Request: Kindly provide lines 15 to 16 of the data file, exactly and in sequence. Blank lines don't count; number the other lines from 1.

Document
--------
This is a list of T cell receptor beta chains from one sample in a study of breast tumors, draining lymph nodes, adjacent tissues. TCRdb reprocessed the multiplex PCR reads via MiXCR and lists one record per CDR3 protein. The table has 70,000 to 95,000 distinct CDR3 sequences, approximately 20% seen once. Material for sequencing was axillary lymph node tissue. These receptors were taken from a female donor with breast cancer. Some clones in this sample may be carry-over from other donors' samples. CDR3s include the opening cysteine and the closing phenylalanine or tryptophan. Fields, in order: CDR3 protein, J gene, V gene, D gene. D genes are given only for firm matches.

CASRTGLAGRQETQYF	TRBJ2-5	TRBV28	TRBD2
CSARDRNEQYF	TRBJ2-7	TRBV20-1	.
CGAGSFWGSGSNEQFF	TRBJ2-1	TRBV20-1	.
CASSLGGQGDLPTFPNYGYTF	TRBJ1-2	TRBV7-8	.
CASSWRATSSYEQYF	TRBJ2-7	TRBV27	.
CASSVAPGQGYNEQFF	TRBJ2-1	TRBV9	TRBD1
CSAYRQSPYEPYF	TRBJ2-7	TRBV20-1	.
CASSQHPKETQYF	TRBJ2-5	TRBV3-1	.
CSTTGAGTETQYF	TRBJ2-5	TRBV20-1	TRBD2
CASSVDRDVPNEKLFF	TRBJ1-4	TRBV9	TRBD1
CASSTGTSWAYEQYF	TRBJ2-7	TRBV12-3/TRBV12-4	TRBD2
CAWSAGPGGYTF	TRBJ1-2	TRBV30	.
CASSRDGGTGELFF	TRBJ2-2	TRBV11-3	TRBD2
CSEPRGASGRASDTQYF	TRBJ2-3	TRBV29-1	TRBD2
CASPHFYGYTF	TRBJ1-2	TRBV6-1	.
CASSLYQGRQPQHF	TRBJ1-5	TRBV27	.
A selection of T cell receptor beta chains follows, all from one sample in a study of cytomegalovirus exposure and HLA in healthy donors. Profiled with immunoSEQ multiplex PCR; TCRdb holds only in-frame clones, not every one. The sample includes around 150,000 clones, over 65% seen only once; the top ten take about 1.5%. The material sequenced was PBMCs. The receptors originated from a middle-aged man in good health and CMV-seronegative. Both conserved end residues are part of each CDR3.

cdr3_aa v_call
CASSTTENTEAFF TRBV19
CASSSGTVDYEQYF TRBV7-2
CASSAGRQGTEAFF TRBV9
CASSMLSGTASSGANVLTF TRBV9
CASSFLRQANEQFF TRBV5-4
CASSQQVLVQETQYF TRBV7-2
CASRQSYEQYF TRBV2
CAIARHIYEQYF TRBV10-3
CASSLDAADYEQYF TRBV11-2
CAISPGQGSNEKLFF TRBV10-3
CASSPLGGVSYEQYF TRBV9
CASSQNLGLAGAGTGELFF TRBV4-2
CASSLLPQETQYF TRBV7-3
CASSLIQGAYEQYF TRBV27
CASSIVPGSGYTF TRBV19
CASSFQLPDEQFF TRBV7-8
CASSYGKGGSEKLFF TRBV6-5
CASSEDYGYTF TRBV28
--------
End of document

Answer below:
CSEPRGASGRASDTQYF	TRBJ2-3	TRBV29-1	TRBD2
CASPHFYGYTF	TRBJ1-2	TRBV6-1	.